I totally understand about the possibility of medical issues. I've had multiple back surgeries. All I have to do is move the wrong way, or sneeze when I'm not braced for it, and I can throw my back out to the point where I can't even walk, much less drive, and I had nightmares about something like that happening in the middle of nowhere. I was extra careful, and I was just fine.

    Like you, one of my main interests is photography, and the trip yielded thousands of wonderful images. I don't do Instagram, but I have a little personal website with photo galleries that play like automated slide shows.

    Here's the Phoenix to Fairbanks segment; and here's Fairbanks back to Phoenix (by a different route). There are many other smaller photo galleries from that trip (and many other trips), as well as some articles in my blog about my planning for the drive. Glancing though these pictures just now, I'm half tempted to join you myself! (Unfortunately, I'm way too busy these days!)

    Enjoy, and be safe,

    Rick

  6. #6
    Join Date
    May 2011
    Location
    Southern California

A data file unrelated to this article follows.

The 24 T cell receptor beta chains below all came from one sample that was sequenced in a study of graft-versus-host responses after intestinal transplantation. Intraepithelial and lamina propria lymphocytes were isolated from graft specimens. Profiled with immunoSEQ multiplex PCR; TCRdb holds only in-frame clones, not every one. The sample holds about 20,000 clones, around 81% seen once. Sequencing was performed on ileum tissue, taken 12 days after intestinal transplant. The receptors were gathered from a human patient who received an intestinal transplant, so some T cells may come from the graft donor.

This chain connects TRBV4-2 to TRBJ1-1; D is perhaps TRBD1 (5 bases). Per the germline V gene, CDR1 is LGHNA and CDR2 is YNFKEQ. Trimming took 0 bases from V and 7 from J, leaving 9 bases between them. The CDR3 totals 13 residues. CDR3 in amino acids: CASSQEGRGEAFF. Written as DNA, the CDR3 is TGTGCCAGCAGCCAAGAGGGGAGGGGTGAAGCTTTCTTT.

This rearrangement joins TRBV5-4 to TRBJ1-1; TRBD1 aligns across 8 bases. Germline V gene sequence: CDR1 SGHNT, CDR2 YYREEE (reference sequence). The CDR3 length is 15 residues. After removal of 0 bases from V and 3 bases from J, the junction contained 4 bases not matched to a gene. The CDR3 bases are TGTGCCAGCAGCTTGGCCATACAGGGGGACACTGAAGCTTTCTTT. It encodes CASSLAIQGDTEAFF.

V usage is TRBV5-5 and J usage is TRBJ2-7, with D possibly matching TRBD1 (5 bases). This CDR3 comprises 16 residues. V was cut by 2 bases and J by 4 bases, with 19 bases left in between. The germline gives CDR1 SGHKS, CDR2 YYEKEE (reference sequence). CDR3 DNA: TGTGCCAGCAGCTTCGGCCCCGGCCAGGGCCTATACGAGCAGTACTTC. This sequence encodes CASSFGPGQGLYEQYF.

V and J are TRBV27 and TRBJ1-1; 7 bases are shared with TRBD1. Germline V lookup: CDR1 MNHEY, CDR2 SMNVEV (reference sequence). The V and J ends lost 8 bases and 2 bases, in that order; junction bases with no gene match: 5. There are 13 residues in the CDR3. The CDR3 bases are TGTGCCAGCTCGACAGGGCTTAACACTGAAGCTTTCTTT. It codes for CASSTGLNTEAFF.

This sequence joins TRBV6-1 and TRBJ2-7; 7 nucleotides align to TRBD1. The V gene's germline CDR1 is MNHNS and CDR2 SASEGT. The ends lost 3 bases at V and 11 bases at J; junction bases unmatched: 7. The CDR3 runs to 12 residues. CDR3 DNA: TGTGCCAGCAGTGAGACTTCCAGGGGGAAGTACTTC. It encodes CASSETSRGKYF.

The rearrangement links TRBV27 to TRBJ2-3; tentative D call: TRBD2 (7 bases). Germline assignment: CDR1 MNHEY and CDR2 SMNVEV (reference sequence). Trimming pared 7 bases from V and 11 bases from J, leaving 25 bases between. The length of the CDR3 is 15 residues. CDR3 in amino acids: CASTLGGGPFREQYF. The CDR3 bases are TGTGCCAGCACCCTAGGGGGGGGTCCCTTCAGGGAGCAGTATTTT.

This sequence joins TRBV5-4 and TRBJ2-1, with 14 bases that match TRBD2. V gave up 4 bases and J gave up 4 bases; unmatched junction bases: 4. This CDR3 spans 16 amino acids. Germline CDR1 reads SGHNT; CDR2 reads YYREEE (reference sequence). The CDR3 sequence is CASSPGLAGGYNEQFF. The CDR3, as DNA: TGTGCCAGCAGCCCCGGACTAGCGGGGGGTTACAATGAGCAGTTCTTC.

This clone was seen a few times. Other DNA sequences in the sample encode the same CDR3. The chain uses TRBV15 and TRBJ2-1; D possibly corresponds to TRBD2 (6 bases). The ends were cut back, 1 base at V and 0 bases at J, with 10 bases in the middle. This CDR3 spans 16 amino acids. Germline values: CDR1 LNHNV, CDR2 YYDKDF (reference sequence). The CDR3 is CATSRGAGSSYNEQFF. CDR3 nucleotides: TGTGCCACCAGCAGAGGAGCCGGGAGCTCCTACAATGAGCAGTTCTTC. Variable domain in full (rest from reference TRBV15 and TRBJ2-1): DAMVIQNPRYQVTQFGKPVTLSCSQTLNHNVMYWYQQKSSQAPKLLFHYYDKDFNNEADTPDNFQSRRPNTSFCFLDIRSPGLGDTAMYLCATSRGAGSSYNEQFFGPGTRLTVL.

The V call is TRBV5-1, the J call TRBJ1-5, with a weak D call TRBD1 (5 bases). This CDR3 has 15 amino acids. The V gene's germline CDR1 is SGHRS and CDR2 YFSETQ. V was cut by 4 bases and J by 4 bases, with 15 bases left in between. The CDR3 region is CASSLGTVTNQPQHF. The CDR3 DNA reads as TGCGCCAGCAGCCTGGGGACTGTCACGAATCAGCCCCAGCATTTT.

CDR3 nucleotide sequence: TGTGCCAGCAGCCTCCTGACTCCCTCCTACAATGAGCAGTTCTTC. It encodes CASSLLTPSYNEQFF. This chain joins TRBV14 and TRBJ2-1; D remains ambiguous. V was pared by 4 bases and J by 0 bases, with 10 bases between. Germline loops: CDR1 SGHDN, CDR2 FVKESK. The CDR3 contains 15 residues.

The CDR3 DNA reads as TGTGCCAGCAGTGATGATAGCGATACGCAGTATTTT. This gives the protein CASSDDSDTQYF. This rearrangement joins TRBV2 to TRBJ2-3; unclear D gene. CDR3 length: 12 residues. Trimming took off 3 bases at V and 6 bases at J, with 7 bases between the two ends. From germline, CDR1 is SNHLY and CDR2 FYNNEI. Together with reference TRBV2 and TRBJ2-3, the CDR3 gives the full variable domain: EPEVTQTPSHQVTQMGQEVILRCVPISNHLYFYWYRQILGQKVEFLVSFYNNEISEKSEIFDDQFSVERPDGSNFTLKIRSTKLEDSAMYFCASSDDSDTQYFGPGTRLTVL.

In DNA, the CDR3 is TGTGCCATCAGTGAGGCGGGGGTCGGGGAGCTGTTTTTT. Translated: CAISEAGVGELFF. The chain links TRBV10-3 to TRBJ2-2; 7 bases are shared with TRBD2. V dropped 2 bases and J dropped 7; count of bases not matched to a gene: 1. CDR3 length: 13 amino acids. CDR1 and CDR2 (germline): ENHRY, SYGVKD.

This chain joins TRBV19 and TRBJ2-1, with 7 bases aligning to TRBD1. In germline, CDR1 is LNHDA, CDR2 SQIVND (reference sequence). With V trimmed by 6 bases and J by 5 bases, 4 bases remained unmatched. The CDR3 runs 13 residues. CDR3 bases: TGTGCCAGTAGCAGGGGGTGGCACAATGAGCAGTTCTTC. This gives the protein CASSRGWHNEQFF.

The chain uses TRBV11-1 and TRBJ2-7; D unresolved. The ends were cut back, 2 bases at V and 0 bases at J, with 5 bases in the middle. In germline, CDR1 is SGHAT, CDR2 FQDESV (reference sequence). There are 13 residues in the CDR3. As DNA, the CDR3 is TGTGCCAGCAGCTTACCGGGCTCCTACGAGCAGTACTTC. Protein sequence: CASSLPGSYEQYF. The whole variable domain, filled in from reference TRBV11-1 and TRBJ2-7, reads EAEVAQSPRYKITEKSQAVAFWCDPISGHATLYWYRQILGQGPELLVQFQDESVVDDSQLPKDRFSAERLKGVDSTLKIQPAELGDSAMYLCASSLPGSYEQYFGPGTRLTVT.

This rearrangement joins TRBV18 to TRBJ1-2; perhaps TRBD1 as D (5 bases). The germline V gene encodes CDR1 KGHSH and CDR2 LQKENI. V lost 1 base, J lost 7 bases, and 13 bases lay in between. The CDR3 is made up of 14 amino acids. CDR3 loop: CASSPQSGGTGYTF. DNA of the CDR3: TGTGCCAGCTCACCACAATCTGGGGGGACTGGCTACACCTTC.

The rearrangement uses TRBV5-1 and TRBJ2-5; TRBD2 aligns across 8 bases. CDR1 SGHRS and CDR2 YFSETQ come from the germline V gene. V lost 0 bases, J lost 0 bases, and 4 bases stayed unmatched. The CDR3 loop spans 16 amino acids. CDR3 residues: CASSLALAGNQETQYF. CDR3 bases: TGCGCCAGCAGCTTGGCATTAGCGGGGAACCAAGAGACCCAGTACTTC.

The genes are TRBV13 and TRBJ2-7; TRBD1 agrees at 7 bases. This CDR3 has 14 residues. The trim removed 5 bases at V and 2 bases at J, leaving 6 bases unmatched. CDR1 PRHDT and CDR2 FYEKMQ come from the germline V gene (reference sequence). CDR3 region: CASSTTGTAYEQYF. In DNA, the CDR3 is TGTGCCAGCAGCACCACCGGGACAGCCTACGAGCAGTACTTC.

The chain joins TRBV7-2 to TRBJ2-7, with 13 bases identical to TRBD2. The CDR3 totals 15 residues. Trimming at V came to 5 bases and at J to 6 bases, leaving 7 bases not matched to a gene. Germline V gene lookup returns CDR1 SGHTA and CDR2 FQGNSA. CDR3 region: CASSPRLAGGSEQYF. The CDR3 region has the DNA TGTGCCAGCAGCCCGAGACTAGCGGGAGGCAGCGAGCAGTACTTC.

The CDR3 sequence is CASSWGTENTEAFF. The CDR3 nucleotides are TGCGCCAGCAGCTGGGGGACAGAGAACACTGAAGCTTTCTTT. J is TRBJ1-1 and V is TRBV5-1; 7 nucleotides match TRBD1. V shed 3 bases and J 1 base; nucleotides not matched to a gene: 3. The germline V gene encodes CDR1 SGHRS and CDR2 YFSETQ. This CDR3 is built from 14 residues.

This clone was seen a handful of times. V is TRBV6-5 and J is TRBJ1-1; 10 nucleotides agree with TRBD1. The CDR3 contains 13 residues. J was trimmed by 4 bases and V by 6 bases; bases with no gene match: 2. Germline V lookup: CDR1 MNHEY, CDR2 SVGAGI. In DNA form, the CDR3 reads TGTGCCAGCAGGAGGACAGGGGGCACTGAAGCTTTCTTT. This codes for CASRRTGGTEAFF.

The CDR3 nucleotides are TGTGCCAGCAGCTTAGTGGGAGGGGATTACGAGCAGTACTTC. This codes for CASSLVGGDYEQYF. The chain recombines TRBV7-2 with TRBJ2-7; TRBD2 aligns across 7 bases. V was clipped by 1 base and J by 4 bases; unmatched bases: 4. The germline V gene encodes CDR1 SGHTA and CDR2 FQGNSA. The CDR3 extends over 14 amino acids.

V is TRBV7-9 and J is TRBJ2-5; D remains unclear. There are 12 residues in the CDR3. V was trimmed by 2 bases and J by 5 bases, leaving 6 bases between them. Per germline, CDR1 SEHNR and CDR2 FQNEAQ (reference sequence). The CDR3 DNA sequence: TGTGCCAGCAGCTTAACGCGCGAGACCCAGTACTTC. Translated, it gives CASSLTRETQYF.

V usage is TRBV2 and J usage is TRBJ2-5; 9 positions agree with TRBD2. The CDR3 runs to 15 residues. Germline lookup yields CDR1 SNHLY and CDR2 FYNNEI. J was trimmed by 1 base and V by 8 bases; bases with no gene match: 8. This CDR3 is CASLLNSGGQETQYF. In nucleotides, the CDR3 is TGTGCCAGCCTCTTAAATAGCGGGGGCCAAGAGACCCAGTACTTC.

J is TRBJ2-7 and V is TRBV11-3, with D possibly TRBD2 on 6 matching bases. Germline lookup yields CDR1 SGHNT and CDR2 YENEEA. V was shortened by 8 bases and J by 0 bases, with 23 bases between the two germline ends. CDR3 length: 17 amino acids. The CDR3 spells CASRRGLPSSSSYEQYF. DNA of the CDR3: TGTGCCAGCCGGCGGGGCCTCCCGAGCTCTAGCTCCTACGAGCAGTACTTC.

Posts
    4,715

    Default

    Even 18 years ago, the stretches of gravel along the Alaska Highway were few and far between, mostly because of a construction project going on. And believe me, no matter where you go in North America during the spring/summer/fall months, you WILL meet Construction Projects.

    What you should do before you leave, is to ensure that you have a good comprehensive insurance plan for your vehicle, and find out what the window repair/replacement deductible is on it. You'll need to talk to your insurance company folks anyway, to ensure you have good coverage in Canada. When we went up the Highway, we were caravaning with other folks. Between the two vehicles, each windshield got dinged. One was in a construction zone where a commercial trucker was going way too fast for the territory, and the other was on pavement where there were rocks and frost-heaves, and someone traveling too fast towing a boat, threw a rock. Neither windshield had to be replaced, but we found out that Whitehorse has (or did, at that time) a mobile windshield repair guy who came out to the RV park and fixed both windshields for very little money. We didn't even have to submit paperwork to the insurance company.

    We had NO tire troubles among the two vehicles. Both carried full-sized spares and one had an extra spare for both truck and his travel trailer. But we saw evidence that others had tire troubles. I would not carry one of those "donuts" that today's vehicle manufacturers think will do for a spare. You do want to make room for a full-sized spare.


    Donna

  7. Default